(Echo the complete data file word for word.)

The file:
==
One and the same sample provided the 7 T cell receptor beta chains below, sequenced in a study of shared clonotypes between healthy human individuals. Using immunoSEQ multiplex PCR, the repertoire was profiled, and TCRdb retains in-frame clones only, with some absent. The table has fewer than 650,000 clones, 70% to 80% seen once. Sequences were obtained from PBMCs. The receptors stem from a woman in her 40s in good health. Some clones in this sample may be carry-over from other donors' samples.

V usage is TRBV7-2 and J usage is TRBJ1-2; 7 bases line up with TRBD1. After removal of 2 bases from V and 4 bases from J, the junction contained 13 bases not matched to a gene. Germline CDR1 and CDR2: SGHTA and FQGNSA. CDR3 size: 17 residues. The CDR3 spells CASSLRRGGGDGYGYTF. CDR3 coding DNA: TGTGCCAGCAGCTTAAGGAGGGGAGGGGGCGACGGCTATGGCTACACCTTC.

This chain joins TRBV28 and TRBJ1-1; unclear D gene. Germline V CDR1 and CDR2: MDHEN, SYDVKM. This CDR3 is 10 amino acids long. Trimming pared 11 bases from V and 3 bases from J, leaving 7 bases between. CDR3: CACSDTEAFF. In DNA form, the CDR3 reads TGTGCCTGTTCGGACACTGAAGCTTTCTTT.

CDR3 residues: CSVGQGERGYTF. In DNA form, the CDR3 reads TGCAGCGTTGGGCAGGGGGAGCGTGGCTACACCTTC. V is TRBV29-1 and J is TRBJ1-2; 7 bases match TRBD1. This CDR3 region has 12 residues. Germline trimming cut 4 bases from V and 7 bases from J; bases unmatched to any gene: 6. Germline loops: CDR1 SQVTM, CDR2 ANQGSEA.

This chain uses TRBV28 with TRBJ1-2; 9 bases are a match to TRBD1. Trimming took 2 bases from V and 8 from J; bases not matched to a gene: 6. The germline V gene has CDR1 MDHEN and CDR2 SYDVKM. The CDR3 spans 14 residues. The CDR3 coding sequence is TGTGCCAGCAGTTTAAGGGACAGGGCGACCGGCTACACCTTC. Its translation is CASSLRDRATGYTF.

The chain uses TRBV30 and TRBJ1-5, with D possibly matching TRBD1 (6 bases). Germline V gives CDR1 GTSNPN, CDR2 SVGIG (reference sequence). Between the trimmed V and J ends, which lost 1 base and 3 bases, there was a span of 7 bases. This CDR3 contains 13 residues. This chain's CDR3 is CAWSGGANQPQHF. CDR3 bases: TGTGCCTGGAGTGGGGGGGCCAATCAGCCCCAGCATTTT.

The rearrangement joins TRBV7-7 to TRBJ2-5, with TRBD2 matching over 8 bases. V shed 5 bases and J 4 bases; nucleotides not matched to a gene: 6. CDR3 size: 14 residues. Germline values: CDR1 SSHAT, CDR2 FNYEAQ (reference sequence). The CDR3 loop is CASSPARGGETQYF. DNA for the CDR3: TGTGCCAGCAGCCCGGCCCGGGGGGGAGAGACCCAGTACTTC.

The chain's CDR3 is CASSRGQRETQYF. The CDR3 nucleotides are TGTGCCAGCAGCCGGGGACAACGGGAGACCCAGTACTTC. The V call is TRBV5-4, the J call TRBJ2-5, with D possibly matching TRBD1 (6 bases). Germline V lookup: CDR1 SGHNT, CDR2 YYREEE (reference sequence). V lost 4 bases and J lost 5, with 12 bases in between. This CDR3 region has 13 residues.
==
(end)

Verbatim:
One and the same sample provided the 7 T cell receptor beta chains below, sequenced in a study of shared clonotypes between healthy human individuals. Using immunoSEQ multiplex PCR, the repertoire was profiled, and TCRdb retains in-frame clones only, with some absent. The table has fewer than 650,000 clones, 70% to 80% seen once. Sequences were obtained from PBMCs. The receptors stem from a woman in her 40s in good health. Some clones in this sample may be carry-over from other donors' samples.

V usage is TRBV7-2 and J usage is TRBJ1-2; 7 bases line up with TRBD1. After removal of 2 bases from V and 4 bases from J, the junction contained 13 bases not matched to a gene. Germline CDR1 and CDR2: SGHTA and FQGNSA. CDR3 size: 17 residues. The CDR3 spells CASSLRRGGGDGYGYTF. CDR3 coding DNA: TGTGCCAGCAGCTTAAGGAGGGGAGGGGGCGACGGCTATGGCTACACCTTC.

This chain joins TRBV28 and TRBJ1-1; unclear D gene. Germline V CDR1 and CDR2: MDHEN, SYDVKM. This CDR3 is 10 amino acids long. Trimming pared 11 bases from V and 3 bases from J, leaving 7 bases between. CDR3: CACSDTEAFF. In DNA form, the CDR3 reads TGTGCCTGTTCGGACACTGAAGCTTTCTTT.

CDR3 residues: CSVGQGERGYTF. In DNA form, the CDR3 reads TGCAGCGTTGGGCAGGGGGAGCGTGGCTACACCTTC. V is TRBV29-1 and J is TRBJ1-2; 7 bases match TRBD1. This CDR3 region has 12 residues. Germline trimming cut 4 bases from V and 7 bases from J; bases unmatched to any gene: 6. Germline loops: CDR1 SQVTM, CDR2 ANQGSEA.

This chain uses TRBV28 with TRBJ1-2; 9 bases are a match to TRBD1. Trimming took 2 bases from V and 8 from J; bases not matched to a gene: 6. The germline V gene has CDR1 MDHEN and CDR2 SYDVKM. The CDR3 spans 14 residues. The CDR3 coding sequence is TGTGCCAGCAGTTTAAGGGACAGGGCGACCGGCTACACCTTC. Its translation is CASSLRDRATGYTF.

The chain uses TRBV30 and TRBJ1-5, with D possibly matching TRBD1 (6 bases). Germline V gives CDR1 GTSNPN, CDR2 SVGIG (reference sequence). Between the trimmed V and J ends, which lost 1 base and 3 bases, there was a span of 7 bases. This CDR3 contains 13 residues. This chain's CDR3 is CAWSGGANQPQHF. CDR3 bases: TGTGCCTGGAGTGGGGGGGCCAATCAGCCCCAGCATTTT.

The rearrangement joins TRBV7-7 to TRBJ2-5, with TRBD2 matching over 8 bases. V shed 5 bases and J 4 bases; nucleotides not matched to a gene: 6. CDR3 size: 14 residues. Germline values: CDR1 SSHAT, CDR2 FNYEAQ (reference sequence). The CDR3 loop is CASSPARGGETQYF. DNA for the CDR3: TGTGCCAGCAGCCCGGCCCGGGGGGGAGAGACCCAGTACTTC.

The chain's CDR3 is CASSRGQRETQYF. The CDR3 nucleotides are TGTGCCAGCAGCCGGGGACAACGGGAGACCCAGTACTTC. The V call is TRBV5-4, the J call TRBJ2-5, with D possibly matching TRBD1 (6 bases). Germline V lookup: CDR1 SGHNT, CDR2 YYREEE (reference sequence). V lost 4 bases and J lost 5, with 12 bases in between. This CDR3 region has 13 residues.